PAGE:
Director Steve McQueen (“12 Years a Slave”): I must also mention a matinee reissue of North by Northwest 20 years ago at the Lumiere in St Martin’s Lane, an underground cinema in the centre of London that is now a gym. You would go down three or four flights of stairs, shedding the reality of life in London, and find yourself in this gorgeous oval space, like being inside a whale’s ribcage.
Alfred Hitchcock created that film for an audience. He orchestrated their oohs and aahs, when they would lean forward and when they would sit back. This wasn’t about someone on the sofa at home getting distracted by their phone or the doorbell or going to get a drink. The place was full of energy and at the end everyone stood and applauded; just as they did when I saw Slumdog Millionaire at the ArcLight in Los Angeles.
Double Oscar winner Emma Thompson: Superman, 1978. Huge cinema. We were 17. It was exciting, funny and dramatic but, rarest of all, the female lead was as interesting and inspiring as the male even though she couldn’t fly on her own. When I exited the cinema I wanted to feel the way I was feeling at that moment for ever.
Edgar Wright (“Baby Driver”): My whole career has been spent trying to replicate the various highs I have had in a cinema. One memorable screening at my local cinema in Somerset was the afternoon I happened to see the 15-certificate Gremlins at the age of 10. My brother and I approached the manager with the novelisation of Gremlins in hand, explaining that, as we had read it, we couldn’t possibly be scared by the actual film. Amazingly, he let us in and the thrill of watching the film, while also thinking I could be thrown out at any moment, was off the charts. I am still chasing that buzz.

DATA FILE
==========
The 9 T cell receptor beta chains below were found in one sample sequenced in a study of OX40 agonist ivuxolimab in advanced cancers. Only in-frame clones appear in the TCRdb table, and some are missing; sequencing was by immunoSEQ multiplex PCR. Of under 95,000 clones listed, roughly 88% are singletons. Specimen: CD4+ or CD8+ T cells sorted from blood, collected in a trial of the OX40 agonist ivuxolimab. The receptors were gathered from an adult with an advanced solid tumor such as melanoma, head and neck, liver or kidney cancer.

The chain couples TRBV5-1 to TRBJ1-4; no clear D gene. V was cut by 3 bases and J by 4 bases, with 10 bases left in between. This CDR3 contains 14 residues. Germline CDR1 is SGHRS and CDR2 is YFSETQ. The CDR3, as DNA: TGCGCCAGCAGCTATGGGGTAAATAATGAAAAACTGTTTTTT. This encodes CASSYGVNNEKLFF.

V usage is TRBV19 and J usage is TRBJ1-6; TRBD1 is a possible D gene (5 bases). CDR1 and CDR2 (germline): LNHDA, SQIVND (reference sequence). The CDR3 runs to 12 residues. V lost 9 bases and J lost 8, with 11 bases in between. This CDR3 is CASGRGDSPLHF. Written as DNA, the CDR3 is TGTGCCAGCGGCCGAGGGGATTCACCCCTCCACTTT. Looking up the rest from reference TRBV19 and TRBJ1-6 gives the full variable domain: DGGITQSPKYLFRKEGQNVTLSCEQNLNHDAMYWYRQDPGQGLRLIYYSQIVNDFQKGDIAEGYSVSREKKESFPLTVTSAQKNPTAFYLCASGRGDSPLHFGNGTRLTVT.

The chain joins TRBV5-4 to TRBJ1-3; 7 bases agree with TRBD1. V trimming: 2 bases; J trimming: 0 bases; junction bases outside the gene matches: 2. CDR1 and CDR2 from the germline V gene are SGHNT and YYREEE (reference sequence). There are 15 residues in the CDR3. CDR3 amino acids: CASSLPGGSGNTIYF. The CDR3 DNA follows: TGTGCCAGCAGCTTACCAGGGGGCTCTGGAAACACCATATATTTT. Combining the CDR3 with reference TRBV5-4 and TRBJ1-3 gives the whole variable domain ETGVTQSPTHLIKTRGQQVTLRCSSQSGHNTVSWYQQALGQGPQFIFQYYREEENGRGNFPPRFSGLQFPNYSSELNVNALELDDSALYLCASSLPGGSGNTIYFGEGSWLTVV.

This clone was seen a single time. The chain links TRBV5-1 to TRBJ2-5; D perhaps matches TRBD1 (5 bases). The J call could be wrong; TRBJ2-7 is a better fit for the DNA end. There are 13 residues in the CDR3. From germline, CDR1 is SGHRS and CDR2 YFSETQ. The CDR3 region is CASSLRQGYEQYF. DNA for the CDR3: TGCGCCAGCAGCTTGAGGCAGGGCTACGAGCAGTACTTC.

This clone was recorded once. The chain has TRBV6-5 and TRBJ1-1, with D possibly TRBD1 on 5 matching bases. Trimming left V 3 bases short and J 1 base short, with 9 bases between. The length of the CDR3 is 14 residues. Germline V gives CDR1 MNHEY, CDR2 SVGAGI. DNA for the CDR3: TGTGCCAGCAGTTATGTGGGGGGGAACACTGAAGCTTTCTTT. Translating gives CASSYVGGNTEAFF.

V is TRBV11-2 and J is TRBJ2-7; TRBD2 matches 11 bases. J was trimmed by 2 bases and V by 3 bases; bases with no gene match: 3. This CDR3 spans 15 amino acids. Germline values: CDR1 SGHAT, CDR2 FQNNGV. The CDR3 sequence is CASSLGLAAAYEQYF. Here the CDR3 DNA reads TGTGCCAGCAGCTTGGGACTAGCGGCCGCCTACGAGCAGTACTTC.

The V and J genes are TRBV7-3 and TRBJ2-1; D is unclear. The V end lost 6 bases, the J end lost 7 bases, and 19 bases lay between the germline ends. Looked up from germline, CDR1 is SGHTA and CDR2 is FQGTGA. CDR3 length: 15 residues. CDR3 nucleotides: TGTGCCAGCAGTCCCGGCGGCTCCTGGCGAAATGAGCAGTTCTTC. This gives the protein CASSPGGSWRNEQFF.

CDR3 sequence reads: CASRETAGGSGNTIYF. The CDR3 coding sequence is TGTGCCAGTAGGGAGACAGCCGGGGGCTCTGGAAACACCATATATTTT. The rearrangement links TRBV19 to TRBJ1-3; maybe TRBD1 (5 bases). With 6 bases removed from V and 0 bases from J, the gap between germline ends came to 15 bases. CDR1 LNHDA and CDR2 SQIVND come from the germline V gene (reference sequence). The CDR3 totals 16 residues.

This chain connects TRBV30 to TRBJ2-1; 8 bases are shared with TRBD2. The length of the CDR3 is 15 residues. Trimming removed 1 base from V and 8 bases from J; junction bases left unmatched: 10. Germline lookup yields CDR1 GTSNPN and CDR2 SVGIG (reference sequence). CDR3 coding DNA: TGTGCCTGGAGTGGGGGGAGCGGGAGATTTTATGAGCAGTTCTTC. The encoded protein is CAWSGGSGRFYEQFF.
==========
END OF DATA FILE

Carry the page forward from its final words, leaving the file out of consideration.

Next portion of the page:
Movie MVPs of 2019: Florence Pugh and Adam Driver (Plus Keanu!)
Posted on December 31, 2019 at 8:00 am
Every year one thing I especially look forward to are the surprises — the actors we have not heard of as the year begins but who will dazzle us with acting skill and cinematic charisma, and to those we think we know but discover all over again as they show us range and ability we had not recognized. This year my acting MVPs are one in each category.
The one who was all but unknown last year but gave us three performances that could not have been more different and each was fully committed, thoughtful, and utterly compelling.
First, she played real-life wrestler Saraya Knight in “Fighting With My Family,” written and directed by Stephen Merchant.
Then, she was Dani in “Midsommer,” one of the year’s most disturbing horror films. She plays a perhaps-demanding but overall normal young women struggling with a devastating loss who joins her sometimes-distant boyfriend (Jack Raynor) at a once-every-90-years summer festival that gets, well, out of hand.
She plays Amy in Greta Gerwig’s gorgeous “Little Women,” giving more depth and heart to the character than in any previous portrayal, including Alcott’s.